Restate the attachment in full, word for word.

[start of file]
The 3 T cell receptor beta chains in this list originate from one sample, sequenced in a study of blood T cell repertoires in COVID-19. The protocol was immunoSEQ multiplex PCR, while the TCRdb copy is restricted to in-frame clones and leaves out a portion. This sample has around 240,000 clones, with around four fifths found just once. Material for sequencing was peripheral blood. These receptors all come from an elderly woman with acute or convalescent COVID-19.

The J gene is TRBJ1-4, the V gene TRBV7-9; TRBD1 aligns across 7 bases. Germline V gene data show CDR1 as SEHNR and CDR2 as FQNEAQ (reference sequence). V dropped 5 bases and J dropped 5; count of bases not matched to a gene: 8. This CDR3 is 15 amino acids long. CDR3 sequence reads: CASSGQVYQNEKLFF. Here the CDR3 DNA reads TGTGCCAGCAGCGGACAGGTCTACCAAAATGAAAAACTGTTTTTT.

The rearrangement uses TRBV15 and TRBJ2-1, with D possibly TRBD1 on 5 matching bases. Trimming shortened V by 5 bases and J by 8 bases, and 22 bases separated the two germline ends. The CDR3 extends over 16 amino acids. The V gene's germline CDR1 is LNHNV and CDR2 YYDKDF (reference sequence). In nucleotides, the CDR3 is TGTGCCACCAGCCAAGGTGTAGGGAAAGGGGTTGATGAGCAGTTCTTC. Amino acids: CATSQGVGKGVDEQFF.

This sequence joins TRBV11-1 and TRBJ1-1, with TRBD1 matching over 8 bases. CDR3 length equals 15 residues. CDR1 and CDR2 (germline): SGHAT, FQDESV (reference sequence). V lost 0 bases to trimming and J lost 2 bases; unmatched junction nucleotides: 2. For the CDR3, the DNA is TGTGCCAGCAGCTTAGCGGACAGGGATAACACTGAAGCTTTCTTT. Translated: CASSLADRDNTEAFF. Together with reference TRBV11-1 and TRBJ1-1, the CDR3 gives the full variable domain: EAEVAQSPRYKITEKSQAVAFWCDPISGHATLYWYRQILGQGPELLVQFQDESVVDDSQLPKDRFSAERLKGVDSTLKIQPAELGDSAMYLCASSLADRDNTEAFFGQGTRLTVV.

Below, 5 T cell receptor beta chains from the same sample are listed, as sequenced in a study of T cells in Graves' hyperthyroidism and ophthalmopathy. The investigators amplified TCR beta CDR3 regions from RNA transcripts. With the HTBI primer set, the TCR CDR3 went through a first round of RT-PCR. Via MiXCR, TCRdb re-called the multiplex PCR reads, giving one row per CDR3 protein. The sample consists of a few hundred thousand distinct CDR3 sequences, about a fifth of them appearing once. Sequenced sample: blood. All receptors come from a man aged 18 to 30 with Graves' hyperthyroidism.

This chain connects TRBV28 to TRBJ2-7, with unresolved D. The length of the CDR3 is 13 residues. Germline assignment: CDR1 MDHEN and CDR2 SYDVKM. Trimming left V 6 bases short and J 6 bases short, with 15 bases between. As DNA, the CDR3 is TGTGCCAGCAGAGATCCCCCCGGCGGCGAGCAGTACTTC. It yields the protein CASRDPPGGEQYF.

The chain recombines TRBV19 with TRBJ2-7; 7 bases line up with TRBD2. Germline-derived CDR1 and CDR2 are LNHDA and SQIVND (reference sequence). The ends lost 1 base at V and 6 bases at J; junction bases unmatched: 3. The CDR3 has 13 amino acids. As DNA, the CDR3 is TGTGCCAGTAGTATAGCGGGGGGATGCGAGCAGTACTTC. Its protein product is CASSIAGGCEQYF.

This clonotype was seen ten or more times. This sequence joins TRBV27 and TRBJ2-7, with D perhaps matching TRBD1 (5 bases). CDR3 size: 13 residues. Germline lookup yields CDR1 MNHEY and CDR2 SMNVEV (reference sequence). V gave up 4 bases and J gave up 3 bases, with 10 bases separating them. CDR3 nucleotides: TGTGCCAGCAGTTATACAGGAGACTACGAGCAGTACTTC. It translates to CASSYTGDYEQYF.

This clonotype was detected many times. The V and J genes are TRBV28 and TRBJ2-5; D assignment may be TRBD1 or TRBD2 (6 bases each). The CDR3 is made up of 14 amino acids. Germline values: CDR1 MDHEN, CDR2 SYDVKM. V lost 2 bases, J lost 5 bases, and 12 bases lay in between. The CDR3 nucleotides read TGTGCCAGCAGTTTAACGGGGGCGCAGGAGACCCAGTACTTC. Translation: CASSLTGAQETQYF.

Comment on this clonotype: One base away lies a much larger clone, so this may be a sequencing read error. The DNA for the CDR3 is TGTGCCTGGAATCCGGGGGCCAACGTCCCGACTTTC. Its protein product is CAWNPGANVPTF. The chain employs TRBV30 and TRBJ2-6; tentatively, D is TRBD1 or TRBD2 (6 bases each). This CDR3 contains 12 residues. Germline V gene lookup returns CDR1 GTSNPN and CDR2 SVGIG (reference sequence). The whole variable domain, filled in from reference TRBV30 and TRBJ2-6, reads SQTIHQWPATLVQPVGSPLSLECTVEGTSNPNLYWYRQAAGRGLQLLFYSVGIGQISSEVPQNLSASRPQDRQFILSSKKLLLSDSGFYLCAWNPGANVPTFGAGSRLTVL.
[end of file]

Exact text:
The 3 T cell receptor beta chains in this list originate from one sample, sequenced in a study of blood T cell repertoires in COVID-19. The protocol was immunoSEQ multiplex PCR, while the TCRdb copy is restricted to in-frame clones and leaves out a portion. This sample has around 240,000 clones, with around four fifths found just once. Material for sequencing was peripheral blood. These receptors all come from an elderly woman with acute or convalescent COVID-19.

The J gene is TRBJ1-4, the V gene TRBV7-9; TRBD1 aligns across 7 bases. Germline V gene data show CDR1 as SEHNR and CDR2 as FQNEAQ (reference sequence). V dropped 5 bases and J dropped 5; count of bases not matched to a gene: 8. This CDR3 is 15 amino acids long. CDR3 sequence reads: CASSGQVYQNEKLFF. Here the CDR3 DNA reads TGTGCCAGCAGCGGACAGGTCTACCAAAATGAAAAACTGTTTTTT.

The rearrangement uses TRBV15 and TRBJ2-1, with D possibly TRBD1 on 5 matching bases. Trimming shortened V by 5 bases and J by 8 bases, and 22 bases separated the two germline ends. The CDR3 extends over 16 amino acids. The V gene's germline CDR1 is LNHNV and CDR2 YYDKDF (reference sequence). In nucleotides, the CDR3 is TGTGCCACCAGCCAAGGTGTAGGGAAAGGGGTTGATGAGCAGTTCTTC. Amino acids: CATSQGVGKGVDEQFF.

This sequence joins TRBV11-1 and TRBJ1-1, with TRBD1 matching over 8 bases. CDR3 length equals 15 residues. CDR1 and CDR2 (germline): SGHAT, FQDESV (reference sequence). V lost 0 bases to trimming and J lost 2 bases; unmatched junction nucleotides: 2. For the CDR3, the DNA is TGTGCCAGCAGCTTAGCGGACAGGGATAACACTGAAGCTTTCTTT. Translated: CASSLADRDNTEAFF. Together with reference TRBV11-1 and TRBJ1-1, the CDR3 gives the full variable domain: EAEVAQSPRYKITEKSQAVAFWCDPISGHATLYWYRQILGQGPELLVQFQDESVVDDSQLPKDRFSAERLKGVDSTLKIQPAELGDSAMYLCASSLADRDNTEAFFGQGTRLTVV.

Below, 5 T cell receptor beta chains from the same sample are listed, as sequenced in a study of T cells in Graves' hyperthyroidism and ophthalmopathy. The investigators amplified TCR beta CDR3 regions from RNA transcripts. With the HTBI primer set, the TCR CDR3 went through a first round of RT-PCR. Via MiXCR, TCRdb re-called the multiplex PCR reads, giving one row per CDR3 protein. The sample consists of a few hundred thousand distinct CDR3 sequences, about a fifth of them appearing once. Sequenced sample: blood. All receptors come from a man aged 18 to 30 with Graves' hyperthyroidism.

This chain connects TRBV28 to TRBJ2-7, with unresolved D. The length of the CDR3 is 13 residues. Germline assignment: CDR1 MDHEN and CDR2 SYDVKM. Trimming left V 6 bases short and J 6 bases short, with 15 bases between. As DNA, the CDR3 is TGTGCCAGCAGAGATCCCCCCGGCGGCGAGCAGTACTTC. It yields the protein CASRDPPGGEQYF.

The chain recombines TRBV19 with TRBJ2-7; 7 bases line up with TRBD2. Germline-derived CDR1 and CDR2 are LNHDA and SQIVND (reference sequence). The ends lost 1 base at V and 6 bases at J; junction bases unmatched: 3. The CDR3 has 13 amino acids. As DNA, the CDR3 is TGTGCCAGTAGTATAGCGGGGGGATGCGAGCAGTACTTC. Its protein product is CASSIAGGCEQYF.

This clonotype was seen ten or more times. This sequence joins TRBV27 and TRBJ2-7, with D perhaps matching TRBD1 (5 bases). CDR3 size: 13 residues. Germline lookup yields CDR1 MNHEY and CDR2 SMNVEV (reference sequence). V gave up 4 bases and J gave up 3 bases, with 10 bases separating them. CDR3 nucleotides: TGTGCCAGCAGTTATACAGGAGACTACGAGCAGTACTTC. It translates to CASSYTGDYEQYF.

This clonotype was detected many times. The V and J genes are TRBV28 and TRBJ2-5; D assignment may be TRBD1 or TRBD2 (6 bases each). The CDR3 is made up of 14 amino acids. Germline values: CDR1 MDHEN, CDR2 SYDVKM. V lost 2 bases, J lost 5 bases, and 12 bases lay in between. The CDR3 nucleotides read TGTGCCAGCAGTTTAACGGGGGCGCAGGAGACCCAGTACTTC. Translation: CASSLTGAQETQYF.

Comment on this clonotype: One base away lies a much larger clone, so this may be a sequencing read error. The DNA for the CDR3 is TGTGCCTGGAATCCGGGGGCCAACGTCCCGACTTTC. Its protein product is CAWNPGANVPTF. The chain employs TRBV30 and TRBJ2-6; tentatively, D is TRBD1 or TRBD2 (6 bases each). This CDR3 contains 12 residues. Germline V gene lookup returns CDR1 GTSNPN and CDR2 SVGIG (reference sequence). The whole variable domain, filled in from reference TRBV30 and TRBJ2-6, reads SQTIHQWPATLVQPVGSPLSLECTVEGTSNPNLYWYRQAAGRGLQLLFYSVGIGQISSEVPQNLSASRPQDRQFILSSKKLLLSDSGFYLCAWNPGANVPTFGAGSRLTVL.